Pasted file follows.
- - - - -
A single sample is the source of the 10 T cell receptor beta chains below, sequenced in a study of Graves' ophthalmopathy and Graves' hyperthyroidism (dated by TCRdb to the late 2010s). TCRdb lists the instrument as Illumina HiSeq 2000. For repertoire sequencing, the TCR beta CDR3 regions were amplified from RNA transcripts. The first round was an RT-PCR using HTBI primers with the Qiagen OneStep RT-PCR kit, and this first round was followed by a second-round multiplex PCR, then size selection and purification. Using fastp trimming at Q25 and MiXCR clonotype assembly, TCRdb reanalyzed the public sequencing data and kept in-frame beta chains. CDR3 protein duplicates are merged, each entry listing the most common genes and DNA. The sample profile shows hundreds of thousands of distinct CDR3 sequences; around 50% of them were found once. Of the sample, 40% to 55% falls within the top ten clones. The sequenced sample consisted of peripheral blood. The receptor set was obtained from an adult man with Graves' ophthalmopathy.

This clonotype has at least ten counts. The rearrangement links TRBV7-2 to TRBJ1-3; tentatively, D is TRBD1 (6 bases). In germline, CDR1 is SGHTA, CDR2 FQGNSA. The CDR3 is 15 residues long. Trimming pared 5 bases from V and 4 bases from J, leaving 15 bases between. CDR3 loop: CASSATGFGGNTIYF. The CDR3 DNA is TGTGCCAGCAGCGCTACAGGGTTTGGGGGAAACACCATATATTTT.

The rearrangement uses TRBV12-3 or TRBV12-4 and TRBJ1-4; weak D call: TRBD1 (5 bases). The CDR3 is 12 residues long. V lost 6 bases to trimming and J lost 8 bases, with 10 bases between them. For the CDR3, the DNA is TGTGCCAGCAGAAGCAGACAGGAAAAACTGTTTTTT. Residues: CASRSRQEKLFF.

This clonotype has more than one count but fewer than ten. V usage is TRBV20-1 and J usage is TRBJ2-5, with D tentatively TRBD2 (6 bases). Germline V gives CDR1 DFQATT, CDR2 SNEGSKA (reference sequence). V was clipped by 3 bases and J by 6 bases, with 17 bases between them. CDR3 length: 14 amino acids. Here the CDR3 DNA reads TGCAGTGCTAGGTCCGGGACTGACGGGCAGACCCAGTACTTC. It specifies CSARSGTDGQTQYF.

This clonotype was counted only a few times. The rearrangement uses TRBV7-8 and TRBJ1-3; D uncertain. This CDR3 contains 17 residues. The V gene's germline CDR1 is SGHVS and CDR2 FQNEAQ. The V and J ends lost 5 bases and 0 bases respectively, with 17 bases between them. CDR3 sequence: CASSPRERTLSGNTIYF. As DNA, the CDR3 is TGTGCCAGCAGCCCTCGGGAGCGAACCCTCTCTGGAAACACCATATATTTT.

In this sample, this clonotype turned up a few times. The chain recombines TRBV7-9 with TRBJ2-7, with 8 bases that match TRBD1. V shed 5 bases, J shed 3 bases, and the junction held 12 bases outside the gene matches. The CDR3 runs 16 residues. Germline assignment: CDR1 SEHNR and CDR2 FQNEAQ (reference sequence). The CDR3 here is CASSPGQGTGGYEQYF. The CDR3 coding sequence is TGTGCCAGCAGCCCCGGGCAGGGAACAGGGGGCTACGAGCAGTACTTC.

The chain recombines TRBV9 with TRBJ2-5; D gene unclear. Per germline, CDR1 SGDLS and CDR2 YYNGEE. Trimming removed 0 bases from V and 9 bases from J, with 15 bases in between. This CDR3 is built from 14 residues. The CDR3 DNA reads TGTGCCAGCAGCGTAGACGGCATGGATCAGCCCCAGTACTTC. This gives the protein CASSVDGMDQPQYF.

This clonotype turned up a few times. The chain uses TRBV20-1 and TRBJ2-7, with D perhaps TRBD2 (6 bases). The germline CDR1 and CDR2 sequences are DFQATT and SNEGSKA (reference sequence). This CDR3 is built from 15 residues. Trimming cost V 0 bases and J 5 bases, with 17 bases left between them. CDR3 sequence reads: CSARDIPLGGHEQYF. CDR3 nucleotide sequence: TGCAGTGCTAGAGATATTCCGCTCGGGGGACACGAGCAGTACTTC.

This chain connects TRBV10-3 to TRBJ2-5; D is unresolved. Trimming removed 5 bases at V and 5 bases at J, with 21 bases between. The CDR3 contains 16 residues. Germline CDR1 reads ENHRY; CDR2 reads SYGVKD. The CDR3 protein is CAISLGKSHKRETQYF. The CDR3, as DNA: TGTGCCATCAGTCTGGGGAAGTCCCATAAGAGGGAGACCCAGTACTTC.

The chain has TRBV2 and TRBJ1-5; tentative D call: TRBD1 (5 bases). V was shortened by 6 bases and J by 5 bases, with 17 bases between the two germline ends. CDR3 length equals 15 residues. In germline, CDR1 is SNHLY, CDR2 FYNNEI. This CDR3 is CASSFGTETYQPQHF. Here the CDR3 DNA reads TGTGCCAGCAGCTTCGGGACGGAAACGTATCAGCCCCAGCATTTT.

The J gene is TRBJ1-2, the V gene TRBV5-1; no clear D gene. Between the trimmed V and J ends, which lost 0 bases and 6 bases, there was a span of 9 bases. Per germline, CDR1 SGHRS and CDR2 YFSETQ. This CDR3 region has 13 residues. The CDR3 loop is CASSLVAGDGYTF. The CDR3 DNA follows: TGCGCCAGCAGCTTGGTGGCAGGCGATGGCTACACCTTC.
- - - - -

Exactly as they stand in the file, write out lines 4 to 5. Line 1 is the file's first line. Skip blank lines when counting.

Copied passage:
This clonotype has more than one count but fewer than ten. V usage is TRBV20-1 and J usage is TRBJ2-5, with D tentatively TRBD2 (6 bases). Germline V gives CDR1 DFQATT, CDR2 SNEGSKA (reference sequence). V was clipped by 3 bases and J by 6 bases, with 17 bases between them. CDR3 length: 14 amino acids. Here the CDR3 DNA reads TGCAGTGCTAGGTCCGGGACTGACGGGCAGACCCAGTACTTC. It specifies CSARSGTDGQTQYF.

This clonotype was counted only a few times. The rearrangement uses TRBV7-8 and TRBJ1-3; D uncertain. This CDR3 contains 17 residues. The V gene's germline CDR1 is SGHVS and CDR2 FQNEAQ. The V and J ends lost 5 bases and 0 bases respectively, with 17 bases between them. CDR3 sequence: CASSPRERTLSGNTIYF. As DNA, the CDR3 is TGTGCCAGCAGCCCTCGGGAGCGAACCCTCTCTGGAAACACCATATATTTT.